With lots of talk lately in regards to offer sheets, there seems to be a lot of confusion regarding what teams can and cannot do with offer sheets. Therefore, we bring you the official 4th Line Guide to NHL Offer Sheets.
What is an offer sheet?
Simply put, an offer sheet is a way to either poach a player from another team by offering a better contract, or force that team to spend more than they originally intended to keep the player. Thus eating up more of their cap space.
Sounds straight forward, why aren’t they used more often?
Timing is everything, only players with Restricted Free Agent (RFA) status can be approached with an offer sheet. But first that player must have already received, but not yet accepted an offer from their current team.
Right. Then what happens?
Let’s use St Louis’ Ryan O’Reilly as an example. Back in 2013 when O’Reilly was an RFA playing for the Colorado Avalanche, the Calgary Flames sent an offer sheet. From the date of that offer being received, the Avalanche then had seven days to decide if they wanted match the offer made. In this case the Avalanche matched the offer and O’Reilly stayed in Colorado. Had he not accepted this, he’d have been free to start his new contract with the Flames.
If the Avalanche chose not to match the Flames offer, or O’Reilly opted for Calgary anyway, then Colorado would have received some compensatory draft picks.
Yup, compensation is received in the form of draft picks, the value of which are determined by the average yearly salary of the player’s contract. Those picks have to belong to the team gaining the player i.e. they can’t be picks that were acquired in previous trades. The number of picks given away depends on the total compensation to the player, divided by the length of their contract, or five years, whichever is lower. Don’t ask why five years was chosen as I don’t know. Here are the 2018 values:
|Average Salary||Draft Picks|
|$1,339,575 and below||Nada|
|$1,339,576 – $2,029,659||Third round pick|
|$2,029,600 – $4,059,322||Second round pick|
|$4,059,323 – $6,088908||First & third round pick|
|$6,088,981 – $8,118,641||First, second & third round pick|
|$8,118,642 – $10,148,302||First (x2), second & third round pick|
|$10,148.303 and above||First round pick (x4)|
Jumping back to the O’Reilly offer sheet, Calgary’s offer was a 2 year contract worth $10 million. Had Colorado declined to match the offer, they would have received a first and third round pick. Hypothetically, if O’Reilly had signed a 7 year contract, which is the maximum that a player can sign with a new team, at the same $5 million per season, the total value would be $35 million. As it is longer than 5 years, it would have been divided by 5 to give a compensation value of $7 million, netting the Avalanche first, second and third round picks had the hypothetically not matched this hypothetical contract.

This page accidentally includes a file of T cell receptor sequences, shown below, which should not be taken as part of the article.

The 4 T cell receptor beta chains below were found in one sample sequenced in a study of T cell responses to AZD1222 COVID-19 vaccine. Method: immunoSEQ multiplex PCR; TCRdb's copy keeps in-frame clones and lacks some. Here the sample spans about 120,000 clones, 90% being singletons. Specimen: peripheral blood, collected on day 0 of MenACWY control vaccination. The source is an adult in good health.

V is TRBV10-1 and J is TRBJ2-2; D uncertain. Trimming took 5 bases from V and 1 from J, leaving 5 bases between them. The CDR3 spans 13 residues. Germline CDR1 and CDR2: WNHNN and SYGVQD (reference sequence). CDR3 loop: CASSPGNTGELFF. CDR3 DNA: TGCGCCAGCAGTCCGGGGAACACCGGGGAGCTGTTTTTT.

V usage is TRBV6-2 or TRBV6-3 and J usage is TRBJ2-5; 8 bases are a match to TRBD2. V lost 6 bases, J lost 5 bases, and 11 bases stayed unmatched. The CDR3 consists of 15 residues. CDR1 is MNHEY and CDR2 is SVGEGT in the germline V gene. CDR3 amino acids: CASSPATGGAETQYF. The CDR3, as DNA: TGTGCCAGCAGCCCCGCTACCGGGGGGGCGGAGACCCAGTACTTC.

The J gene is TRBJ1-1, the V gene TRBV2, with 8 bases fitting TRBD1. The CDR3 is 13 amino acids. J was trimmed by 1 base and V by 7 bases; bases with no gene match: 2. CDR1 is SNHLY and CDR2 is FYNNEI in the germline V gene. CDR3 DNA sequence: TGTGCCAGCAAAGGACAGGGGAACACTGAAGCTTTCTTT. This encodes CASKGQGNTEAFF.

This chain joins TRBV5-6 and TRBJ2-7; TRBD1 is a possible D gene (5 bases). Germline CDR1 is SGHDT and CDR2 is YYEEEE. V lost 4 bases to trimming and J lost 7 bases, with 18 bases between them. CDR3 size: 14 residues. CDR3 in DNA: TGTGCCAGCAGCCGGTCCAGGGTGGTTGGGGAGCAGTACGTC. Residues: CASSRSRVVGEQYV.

How many offer sheets have ever been signed? And how many were/weren’t countered?
According to the fine folks at Wikipedia, 34 offer sheets have been signed, 12 of which were not matched. These were Gary Nylund (Toronto to Chicago), Scott Stevens (Washington to St. Louis), Glen Featherstone and Dave Tomlinson (St. Louis to Boston – same deal), Brendan Shanahan (New Jersey to St. Louis), Adam Graves (Edmonton to New York Rangers), Petr Nedved (Vancouver to St. Louis), Mike Craig (Dallas to Toronto), Steven Rice (Edmonton to Hartford), Shayne Corson (Edmonton to St. Louis), Ron Tugnutt (Washington to Ottawa), Chris Gratton (Tampa Bay to Philadelphia) and Dustin Penner (Anaheim to Edmonton).
20 offer sheets were matched by players’ parent clubs; Geoff Courtnall, Michel Goulet, Kevin Stevens, Dave Manson, Teemu Selanne, Kelly Miller, Marty McSorley, Scott Stevens, Stu Grimson, Keith Tkachuk, Joe Sakic, Mattias Ohlund, Sergei Fedorov, Ryan Kesler, Thomas Vanek, David Backes, Steve Bernier, Niklas Hjalmarsson, Shea Weber and Ryan O’Reilly.
Can someone still offer sheet Auston Matthews, and why hasn’t Marner received one yet?
Mr. Matthews cannot be offer sheeted, as he accepted a new contract with the Maple Leafs back on the 5th of February. However prior to this, there was a LOT of speculation that Matthews would be the first player to attract an offer sheet since 2013. As for Mitch Marner, well he will be eligible on July 1st, but teams are hesitant because the cost of gaining Marner isn’t just about the cap space that he’ll swallow up, but any offer would have to be comparable to Matthews’, and that’ll see the team that gains Marner surrender four first round draft picks. Alongside Marner there is a bumper crop of players that are RFA’s this offseason that you would have heard about it they played in Toronto as well. Mikko Rantanen, Brayden Point, Sebastian Aho, Matthew Tkachuk, Patrik Laine and Brock Boeser are just of a few of this season’s restricted free agents that could be receiving offer sheets.
With the expected increase in cap space, should we expect to see more offer sheets?
There hasn’t been an offer sheet in nearly six years, so statistically we’re definitely overdue one. That said, the salary cap has risen every season since 2012-13, and teams have been very hesitant to throw offer sheets around. As salary caps increase, so do the contracts that teams are offering, and most teams either promote from within, or make trades for the players they want rather than waiting. Youth systems are also a lot better than they were, so draft picks are arguably a lot more valuable, and to give up a bunch of them is a heavy price to pay.
With the rise of the analytics crowd, do you think we’ll see more offer sheets?
I’d say not, for the same reasons above.
Which player do you think will be next to receive an offer sheet? Let us know!
Which player do you think will be the next to receive an offer sheet?
— The 4th Line Podcast: Writing (@4thLineWriting) February 10, 2019